The new establishment

Who will subvert today’s anti-establishment?


This article is taken from the February 2023 issue of The Critic. To get the full magazine why not subscribe? Right now we’re offering five issues for just £10.

Thirty years ago, when the Secret Author was but a young shaver wandering wide-eyed along the approach roads to Grub Street, people used to be very exercised by an entity known as the “literary establishment”.

In the manner of Bloomsbury, half a century before, nobody was ever quite able to define this tantalising abstract. Like most establishments throughout history it was thought to be corrupt, conniving, conservative, elitist and exclusionary, bent on promoting the careers of its favourite children and anxious to slam the door in the face of promising new talent that declined to abide by its rules.

The power it exercised was, naturally, indirect. Some of it resided in institutions (the Royal Society of Literature, say, or the Society of Authors); some of it could be seen gently diffusing from newspapers and magazines (the Times Literary Supplement, the London Review of Books).

To academic figureheads — John Carey, for example, then functioning as the Merton Professor of English Literature at Oxford, or Malcolm Bradbury, who ran the University of East Anglia creative writing school — could be added grand book world eminences, such at the late Martyn Goff who superintended the workings of the Booker Prize for upwards of three decades.

Once all these component parts were put together, the result could be an extraordinarily potent amalgam of influence, intrigue and organisational heft.

The Society of Authors has been riven by rows about identity politics

If anything could be said to sum up how this agglomeration of quiet words and stealthy interfering worked in practice, it would be the Secret Author’s memory of having lunch with Martyn Goff at this time and practically marvelling at the trails of associative glory that seemed to follow in his wake. Or it might be listening to Dame Harriet Harvey Wood, then in charge of the British Council’s literature department, remarking that one of her principal tasks was to answer the telephone to Sir William Golding, listen to whatever holiday plans he had in mind and determine whether some official engagement could be built around them.

This is not a complaint about Martyn Goff or Dame Harriet, who did their very best for the organisations they served and were sorely missed once they had ceased to serve them. Yet who are their equivalents three decades later? If there is a literary establishment here in 2023 what shape does it take, what values does it uphold and how does it put them into practice?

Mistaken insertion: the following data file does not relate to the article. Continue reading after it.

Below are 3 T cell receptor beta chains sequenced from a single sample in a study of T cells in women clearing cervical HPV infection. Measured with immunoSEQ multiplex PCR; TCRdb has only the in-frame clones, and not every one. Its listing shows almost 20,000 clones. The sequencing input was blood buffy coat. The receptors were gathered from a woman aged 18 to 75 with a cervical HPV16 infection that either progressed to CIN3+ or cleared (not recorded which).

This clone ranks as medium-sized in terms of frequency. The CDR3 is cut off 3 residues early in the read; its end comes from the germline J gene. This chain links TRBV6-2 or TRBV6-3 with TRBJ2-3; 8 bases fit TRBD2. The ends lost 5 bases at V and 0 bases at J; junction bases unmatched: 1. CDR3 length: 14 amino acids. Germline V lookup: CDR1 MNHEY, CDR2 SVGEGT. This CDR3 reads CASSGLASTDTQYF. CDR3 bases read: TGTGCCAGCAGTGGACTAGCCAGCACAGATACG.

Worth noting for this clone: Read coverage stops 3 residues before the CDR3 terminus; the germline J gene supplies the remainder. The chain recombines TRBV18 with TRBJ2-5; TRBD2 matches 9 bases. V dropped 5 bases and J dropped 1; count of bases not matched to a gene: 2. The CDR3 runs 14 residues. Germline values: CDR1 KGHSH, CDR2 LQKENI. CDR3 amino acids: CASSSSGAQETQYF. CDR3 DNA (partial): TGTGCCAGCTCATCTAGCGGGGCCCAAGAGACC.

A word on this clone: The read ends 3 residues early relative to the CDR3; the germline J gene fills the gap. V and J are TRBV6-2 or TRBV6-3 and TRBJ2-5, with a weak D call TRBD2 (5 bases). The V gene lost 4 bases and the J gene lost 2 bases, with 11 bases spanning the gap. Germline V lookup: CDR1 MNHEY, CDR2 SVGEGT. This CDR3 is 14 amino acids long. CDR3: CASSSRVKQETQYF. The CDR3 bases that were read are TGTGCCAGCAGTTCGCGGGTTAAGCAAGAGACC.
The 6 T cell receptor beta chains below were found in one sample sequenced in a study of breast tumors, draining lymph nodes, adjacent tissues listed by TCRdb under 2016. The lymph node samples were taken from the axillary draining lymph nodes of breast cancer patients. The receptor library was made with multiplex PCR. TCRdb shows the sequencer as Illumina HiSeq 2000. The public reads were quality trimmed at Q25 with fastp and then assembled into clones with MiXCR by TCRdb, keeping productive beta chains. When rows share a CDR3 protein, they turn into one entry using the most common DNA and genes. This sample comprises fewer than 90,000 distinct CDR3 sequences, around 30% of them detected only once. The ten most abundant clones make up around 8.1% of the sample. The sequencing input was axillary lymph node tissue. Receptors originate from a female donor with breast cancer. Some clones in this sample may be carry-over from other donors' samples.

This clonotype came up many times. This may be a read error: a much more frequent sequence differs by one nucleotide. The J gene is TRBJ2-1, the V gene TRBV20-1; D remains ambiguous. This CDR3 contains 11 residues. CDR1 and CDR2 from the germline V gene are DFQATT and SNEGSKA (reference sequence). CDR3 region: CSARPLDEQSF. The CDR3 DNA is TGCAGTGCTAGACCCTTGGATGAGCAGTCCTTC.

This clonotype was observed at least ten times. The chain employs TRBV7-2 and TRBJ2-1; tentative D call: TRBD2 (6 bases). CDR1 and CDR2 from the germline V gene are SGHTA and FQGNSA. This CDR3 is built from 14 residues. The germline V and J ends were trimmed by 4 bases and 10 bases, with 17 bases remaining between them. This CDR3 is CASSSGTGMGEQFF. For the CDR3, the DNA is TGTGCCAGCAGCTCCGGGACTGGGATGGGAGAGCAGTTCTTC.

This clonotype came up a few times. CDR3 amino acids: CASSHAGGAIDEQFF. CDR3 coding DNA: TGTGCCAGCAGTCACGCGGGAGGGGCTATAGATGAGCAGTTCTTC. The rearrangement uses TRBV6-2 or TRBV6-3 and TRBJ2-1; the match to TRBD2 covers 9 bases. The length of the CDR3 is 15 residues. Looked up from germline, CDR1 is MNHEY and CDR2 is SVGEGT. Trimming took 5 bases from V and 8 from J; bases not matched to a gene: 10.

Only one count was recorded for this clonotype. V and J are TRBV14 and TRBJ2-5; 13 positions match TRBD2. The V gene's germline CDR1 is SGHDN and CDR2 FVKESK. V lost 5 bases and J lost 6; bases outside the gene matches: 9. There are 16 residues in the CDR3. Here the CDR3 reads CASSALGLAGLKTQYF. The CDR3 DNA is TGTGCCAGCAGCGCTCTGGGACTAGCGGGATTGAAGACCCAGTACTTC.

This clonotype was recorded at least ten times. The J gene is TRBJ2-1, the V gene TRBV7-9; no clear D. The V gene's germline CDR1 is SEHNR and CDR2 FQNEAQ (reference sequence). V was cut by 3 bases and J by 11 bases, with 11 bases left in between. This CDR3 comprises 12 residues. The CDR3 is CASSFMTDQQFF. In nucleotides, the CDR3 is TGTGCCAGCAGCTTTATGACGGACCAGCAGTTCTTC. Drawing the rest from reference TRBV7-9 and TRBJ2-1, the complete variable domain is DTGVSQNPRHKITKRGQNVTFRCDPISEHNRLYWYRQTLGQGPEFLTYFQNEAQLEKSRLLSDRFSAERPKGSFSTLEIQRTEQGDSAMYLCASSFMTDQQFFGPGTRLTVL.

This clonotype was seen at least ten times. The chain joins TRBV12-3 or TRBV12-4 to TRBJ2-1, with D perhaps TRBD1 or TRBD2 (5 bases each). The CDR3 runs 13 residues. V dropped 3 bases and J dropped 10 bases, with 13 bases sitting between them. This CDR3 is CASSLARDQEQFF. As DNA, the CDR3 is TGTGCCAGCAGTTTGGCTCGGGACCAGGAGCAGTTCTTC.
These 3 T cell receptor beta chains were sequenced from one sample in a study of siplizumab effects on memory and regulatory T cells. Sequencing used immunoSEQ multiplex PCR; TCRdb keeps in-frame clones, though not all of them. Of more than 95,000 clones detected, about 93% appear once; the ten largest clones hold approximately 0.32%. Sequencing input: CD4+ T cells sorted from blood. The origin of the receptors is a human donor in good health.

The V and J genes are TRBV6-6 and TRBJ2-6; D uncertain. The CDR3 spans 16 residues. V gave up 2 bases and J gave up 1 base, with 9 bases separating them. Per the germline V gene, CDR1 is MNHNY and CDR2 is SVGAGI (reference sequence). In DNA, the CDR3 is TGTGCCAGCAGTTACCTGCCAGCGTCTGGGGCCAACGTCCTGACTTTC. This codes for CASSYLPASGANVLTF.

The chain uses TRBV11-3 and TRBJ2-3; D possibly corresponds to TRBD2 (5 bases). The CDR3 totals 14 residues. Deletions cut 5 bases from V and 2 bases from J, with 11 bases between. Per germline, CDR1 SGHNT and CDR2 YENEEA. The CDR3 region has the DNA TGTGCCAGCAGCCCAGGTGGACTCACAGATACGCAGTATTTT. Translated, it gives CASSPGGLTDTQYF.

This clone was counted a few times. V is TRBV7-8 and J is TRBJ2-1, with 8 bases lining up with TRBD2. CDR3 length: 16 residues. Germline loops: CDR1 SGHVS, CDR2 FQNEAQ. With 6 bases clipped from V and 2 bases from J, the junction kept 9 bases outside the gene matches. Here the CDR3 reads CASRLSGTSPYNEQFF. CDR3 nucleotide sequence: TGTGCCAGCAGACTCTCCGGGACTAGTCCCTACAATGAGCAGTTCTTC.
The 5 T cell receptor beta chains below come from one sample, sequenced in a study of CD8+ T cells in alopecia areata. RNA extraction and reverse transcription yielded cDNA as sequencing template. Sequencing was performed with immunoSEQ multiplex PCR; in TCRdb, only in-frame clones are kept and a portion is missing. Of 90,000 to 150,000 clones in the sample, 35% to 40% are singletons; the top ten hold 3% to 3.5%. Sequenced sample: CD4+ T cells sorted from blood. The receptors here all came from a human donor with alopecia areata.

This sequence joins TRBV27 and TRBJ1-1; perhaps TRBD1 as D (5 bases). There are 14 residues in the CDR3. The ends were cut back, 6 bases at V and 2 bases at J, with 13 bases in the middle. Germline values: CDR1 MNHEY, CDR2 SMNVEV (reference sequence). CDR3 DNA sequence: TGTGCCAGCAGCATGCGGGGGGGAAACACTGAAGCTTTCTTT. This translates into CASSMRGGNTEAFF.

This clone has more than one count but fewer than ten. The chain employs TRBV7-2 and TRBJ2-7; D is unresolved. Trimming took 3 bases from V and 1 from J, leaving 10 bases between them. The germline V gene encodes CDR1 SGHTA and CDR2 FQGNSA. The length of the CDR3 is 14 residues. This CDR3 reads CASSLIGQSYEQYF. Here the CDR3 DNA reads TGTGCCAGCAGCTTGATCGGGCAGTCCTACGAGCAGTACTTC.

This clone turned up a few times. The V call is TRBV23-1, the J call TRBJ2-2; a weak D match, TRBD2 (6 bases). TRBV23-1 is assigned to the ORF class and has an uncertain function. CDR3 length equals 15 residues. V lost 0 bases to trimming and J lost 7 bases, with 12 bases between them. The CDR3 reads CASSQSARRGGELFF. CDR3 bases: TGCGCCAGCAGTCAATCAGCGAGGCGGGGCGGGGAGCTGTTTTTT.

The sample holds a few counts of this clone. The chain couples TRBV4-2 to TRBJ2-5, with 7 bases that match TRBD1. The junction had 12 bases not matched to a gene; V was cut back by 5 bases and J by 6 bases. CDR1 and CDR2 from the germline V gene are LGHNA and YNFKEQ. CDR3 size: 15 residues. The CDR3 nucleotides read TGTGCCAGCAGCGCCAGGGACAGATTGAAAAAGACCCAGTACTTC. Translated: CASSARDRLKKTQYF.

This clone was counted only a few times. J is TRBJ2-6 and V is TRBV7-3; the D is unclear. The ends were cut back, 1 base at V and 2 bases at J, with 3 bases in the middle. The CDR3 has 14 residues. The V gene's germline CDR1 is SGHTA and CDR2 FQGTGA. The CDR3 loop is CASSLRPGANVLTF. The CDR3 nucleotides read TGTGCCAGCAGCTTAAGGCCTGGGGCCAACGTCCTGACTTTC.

To look at one or two of the great book-world institutions of the modern age is instantly to register a profound change. The Royal Society of Literature (where the Secret Author once listened impressionably to elderly ladies reminiscing about their dealings with Virginia and Vanessa) sends emails to its fellows proudly informing them that its management team is female and queer-led and keen on recruiting staff from the global majority. The Society of Authors, meanwhile, has been riven by rows about identity politics and a series of inflammatory tweets sent out by its major domo, Joanne Harris.

The same tide of reforming zeal has swept over the TLS. Does Mr Rupert Murdoch, its proprietor, ever cast an eye over the weekly magazine whose losses he continues to subsidise?

If he did, he would discover a publication packed out with reviews of books about the shameful legacy of British Imperialism, the iniquities of the Conservative government or the miseries inflicted on the US body politic by the Republican Party. In fact, more or less the whole paper is diametrically opposed to most of what Mr Murdoch holds dear, and it’s a mark of the old boy’s charity — or myopia — that he never seems to demur.

Who is to do the subverting?

It would be invidious to name and shame some of the modern equivalents of Martyn Goff and Dame Harriet — and indeed, given that everyone involved is acting on the highest principles, there is no shame to be exposed.

All that has happened is that in the intervening years a number of institutions, periodicals and individuals — that used to be a byword for stuffiness, staidness and inbred conservatism — now take their opinions from the op-ed pages of the Guardian.

What was once an establishment has become a kind of anti-establishment working out of its predecessor’s offices. An anti-establishment, more to the point, which is no less conniving and exclusive than all that went before, in which the same fashionable names recur and the same fashionable smugness is everywhere on display.

Naturally, all this cries out for subversion. Who is to do the subverting? The Secret Author, as a supporter of the Labour Party, would prefer that subversion came from the left.

As this is clearly not going to happen, any assault on our new literary establishment will have to come from the right. To put it another way, one might not actually want to read a pro-Brexit novel, and the final product might not be terribly good, but people should still be entitled to write them. Every orthodoxy stifles in the end.

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